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San Jose tax lawyer for expatriatesPeople who live in the United States are required to pay a variety of different types of taxes. Because the U.S. Tax Code is so complex, taxpayers are not always aware of issues that may affect the taxes they pay, and they may encounter situations that trigger unexpected tax obligations. In addition to paying taxes while residing in the United States, taxpayers will also need to meet certain requirements when moving to other countries.

U.S. citizens who plan to relinquish their citizenship or permanent residency “Green Card” holders who will no longer be lawful permanent residents of the United States will need to follow expatriation procedures with the IRS. In some cases, an exit tax may apply, or a person may face a tax audit based on his or her compliance with tax obligations in previous years. By working with a tax law attorney, these individuals can understand their obligations and take steps to minimize penalties and avoid ongoing tax issues.

Preparing for Expatriation

All expatriates are required to file Form 8854 for the year in which they terminated their citizenship or ended their residency in the United States. This form certifies that a taxpayer has complied with tax obligations in the 5 years prior to expatriation. Expatriates who defer tax payments or compensation or who have an interest in nongrantor trusts will need to file Form 8854 annually.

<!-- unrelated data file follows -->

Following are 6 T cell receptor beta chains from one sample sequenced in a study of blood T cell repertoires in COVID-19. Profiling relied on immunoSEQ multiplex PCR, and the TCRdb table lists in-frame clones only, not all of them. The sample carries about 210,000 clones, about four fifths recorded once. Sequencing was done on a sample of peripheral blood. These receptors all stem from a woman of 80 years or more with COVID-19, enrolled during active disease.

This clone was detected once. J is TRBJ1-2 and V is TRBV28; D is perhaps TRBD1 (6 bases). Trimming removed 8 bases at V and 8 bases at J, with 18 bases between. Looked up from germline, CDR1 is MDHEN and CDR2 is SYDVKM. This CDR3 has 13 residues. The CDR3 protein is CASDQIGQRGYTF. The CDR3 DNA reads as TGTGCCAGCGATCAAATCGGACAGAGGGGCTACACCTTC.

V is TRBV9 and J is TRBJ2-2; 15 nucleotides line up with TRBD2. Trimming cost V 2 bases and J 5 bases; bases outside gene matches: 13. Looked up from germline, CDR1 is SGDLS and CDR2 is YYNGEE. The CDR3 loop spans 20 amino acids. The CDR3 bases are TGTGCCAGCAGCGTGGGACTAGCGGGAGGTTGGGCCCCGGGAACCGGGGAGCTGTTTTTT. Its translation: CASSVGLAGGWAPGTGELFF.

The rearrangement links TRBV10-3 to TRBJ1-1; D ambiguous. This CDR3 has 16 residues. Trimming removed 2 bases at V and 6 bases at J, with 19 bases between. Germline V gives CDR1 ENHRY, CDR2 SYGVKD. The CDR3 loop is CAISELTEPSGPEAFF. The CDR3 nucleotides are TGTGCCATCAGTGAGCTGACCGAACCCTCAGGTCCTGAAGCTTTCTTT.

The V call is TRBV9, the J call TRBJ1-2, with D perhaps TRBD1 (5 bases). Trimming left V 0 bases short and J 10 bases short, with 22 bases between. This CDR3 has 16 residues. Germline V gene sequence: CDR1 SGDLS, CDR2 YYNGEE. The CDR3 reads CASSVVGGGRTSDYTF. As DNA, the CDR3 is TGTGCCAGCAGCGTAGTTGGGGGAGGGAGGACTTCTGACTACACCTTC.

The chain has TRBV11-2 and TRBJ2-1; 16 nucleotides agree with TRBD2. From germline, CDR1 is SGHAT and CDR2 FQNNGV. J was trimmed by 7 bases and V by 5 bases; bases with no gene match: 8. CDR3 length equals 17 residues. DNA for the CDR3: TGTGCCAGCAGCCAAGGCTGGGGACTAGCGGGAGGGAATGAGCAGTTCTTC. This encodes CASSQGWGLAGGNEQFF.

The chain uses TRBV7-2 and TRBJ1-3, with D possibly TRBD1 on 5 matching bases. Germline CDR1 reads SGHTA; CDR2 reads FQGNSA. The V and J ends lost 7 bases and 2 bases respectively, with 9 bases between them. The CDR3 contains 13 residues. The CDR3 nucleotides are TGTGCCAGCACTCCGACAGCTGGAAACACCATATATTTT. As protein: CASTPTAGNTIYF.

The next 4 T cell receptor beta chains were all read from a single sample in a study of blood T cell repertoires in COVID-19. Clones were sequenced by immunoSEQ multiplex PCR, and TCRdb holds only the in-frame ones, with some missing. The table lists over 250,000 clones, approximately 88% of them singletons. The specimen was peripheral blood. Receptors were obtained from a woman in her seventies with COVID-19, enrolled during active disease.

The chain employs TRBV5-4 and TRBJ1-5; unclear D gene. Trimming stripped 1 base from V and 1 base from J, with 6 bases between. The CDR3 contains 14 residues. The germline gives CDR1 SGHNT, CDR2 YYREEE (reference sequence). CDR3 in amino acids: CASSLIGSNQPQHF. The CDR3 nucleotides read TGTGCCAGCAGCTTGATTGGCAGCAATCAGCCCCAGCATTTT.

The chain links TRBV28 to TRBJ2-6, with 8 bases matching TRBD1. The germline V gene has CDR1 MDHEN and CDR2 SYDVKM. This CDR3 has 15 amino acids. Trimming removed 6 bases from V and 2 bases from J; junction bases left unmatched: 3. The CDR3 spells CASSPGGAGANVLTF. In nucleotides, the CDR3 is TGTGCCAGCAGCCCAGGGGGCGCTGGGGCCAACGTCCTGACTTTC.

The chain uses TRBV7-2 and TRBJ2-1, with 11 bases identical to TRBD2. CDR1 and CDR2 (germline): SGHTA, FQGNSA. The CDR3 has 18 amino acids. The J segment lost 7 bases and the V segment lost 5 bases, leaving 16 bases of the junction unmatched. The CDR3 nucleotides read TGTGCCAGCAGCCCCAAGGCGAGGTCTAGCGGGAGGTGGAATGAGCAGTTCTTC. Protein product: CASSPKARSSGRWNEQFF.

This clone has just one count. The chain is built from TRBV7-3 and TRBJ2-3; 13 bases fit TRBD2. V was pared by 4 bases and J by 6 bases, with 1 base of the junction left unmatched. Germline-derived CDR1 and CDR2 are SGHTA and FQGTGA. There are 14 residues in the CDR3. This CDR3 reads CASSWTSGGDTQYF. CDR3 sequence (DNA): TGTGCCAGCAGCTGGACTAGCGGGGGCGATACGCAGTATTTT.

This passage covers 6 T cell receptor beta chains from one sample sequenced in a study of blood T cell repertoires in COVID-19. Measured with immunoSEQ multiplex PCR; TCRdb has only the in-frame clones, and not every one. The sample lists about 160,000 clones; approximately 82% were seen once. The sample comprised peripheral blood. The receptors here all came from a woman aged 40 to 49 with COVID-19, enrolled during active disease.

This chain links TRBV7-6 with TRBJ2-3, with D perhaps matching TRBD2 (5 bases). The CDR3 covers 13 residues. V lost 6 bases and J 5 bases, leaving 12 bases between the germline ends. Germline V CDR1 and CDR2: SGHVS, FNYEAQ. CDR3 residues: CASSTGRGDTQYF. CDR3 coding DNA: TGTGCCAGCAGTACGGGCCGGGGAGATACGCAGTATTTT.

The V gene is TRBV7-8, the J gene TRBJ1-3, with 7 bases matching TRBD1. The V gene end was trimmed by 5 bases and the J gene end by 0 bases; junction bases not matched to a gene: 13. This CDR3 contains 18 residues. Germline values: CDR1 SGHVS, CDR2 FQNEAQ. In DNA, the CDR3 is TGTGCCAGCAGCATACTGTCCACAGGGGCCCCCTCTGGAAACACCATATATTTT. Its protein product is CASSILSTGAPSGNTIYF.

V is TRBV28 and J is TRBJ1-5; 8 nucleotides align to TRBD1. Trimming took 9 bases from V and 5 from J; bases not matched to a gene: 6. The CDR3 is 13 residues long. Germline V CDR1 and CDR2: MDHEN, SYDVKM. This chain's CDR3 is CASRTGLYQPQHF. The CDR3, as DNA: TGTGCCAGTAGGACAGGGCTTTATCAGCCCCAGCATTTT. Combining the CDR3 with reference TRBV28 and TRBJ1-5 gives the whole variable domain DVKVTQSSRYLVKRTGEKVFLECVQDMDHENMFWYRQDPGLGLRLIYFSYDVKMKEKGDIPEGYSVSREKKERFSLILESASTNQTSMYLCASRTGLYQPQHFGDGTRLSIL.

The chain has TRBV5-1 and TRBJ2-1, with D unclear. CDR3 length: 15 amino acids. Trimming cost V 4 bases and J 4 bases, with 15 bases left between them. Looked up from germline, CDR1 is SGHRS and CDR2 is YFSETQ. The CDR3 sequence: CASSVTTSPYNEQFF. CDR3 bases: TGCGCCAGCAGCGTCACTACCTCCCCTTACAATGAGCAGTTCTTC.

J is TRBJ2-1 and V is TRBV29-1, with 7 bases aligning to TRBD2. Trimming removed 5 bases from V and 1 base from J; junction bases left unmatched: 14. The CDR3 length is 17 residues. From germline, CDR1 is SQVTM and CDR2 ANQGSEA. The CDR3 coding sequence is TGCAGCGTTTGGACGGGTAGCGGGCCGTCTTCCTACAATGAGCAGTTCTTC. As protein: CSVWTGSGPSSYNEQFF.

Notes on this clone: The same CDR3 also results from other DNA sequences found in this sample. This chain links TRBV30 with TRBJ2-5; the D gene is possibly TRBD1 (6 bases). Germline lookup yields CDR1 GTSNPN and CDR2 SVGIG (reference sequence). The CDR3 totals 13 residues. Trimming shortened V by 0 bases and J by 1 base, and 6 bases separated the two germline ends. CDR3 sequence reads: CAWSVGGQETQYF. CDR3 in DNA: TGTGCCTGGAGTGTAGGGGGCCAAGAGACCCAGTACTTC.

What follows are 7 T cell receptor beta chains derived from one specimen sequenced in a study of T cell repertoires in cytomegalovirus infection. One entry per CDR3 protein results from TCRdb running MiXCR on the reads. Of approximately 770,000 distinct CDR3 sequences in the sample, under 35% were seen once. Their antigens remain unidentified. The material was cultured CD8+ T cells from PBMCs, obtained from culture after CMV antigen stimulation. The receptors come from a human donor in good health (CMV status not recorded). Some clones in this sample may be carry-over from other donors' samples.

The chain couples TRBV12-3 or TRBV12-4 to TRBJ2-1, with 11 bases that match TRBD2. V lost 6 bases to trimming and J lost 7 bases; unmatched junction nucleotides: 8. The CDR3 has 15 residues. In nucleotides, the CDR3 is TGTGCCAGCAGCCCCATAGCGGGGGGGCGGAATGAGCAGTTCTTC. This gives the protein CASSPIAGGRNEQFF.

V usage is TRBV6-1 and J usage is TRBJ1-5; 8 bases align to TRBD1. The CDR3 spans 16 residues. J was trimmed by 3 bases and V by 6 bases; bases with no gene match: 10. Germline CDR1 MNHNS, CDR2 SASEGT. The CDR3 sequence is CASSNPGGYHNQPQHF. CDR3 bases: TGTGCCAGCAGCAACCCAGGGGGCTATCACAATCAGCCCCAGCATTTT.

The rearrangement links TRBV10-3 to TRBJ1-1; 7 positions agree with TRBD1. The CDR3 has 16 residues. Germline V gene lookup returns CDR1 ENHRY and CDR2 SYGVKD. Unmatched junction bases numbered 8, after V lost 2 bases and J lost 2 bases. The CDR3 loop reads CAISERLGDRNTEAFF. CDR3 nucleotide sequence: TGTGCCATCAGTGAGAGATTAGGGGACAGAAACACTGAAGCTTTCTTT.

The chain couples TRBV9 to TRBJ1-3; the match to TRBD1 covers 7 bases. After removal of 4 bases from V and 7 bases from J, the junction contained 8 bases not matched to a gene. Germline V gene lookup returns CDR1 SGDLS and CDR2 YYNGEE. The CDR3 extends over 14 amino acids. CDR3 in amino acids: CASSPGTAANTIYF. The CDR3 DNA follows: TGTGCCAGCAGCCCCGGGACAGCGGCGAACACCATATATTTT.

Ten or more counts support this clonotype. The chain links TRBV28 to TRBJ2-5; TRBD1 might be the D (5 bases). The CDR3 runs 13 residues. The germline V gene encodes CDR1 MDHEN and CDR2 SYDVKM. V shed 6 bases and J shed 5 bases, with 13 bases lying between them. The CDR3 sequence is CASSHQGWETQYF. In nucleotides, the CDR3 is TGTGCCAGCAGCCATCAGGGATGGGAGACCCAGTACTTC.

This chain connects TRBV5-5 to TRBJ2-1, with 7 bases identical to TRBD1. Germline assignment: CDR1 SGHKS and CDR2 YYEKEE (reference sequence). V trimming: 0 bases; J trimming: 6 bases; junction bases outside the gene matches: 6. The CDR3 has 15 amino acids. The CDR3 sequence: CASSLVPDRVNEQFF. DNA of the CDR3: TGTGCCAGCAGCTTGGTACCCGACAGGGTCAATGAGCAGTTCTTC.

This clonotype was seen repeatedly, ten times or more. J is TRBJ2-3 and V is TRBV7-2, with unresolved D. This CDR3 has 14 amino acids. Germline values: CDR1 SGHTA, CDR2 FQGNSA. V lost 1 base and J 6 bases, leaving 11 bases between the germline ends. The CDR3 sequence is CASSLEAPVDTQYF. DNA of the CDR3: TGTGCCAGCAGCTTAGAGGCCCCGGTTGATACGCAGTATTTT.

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San Jose tax law attorney, exit taxIf you a considering moving outside of the United States and renouncing your citizenship or long-term green card, there are important tax considerations you should review.

One of the most important determinations is whether you are a “covered expatriate,” as this group must pay an Exit Tax. There are steps you can take to avoid being classified as a covered expatriate.

The Exit Tax is calculated by the IRS as if you sold your assets and reported the gains. Net capital gains are taxed at rates of up to 23.8 percent. In 2017, the first $699,000 of gain is not subject to the Exit Tax.

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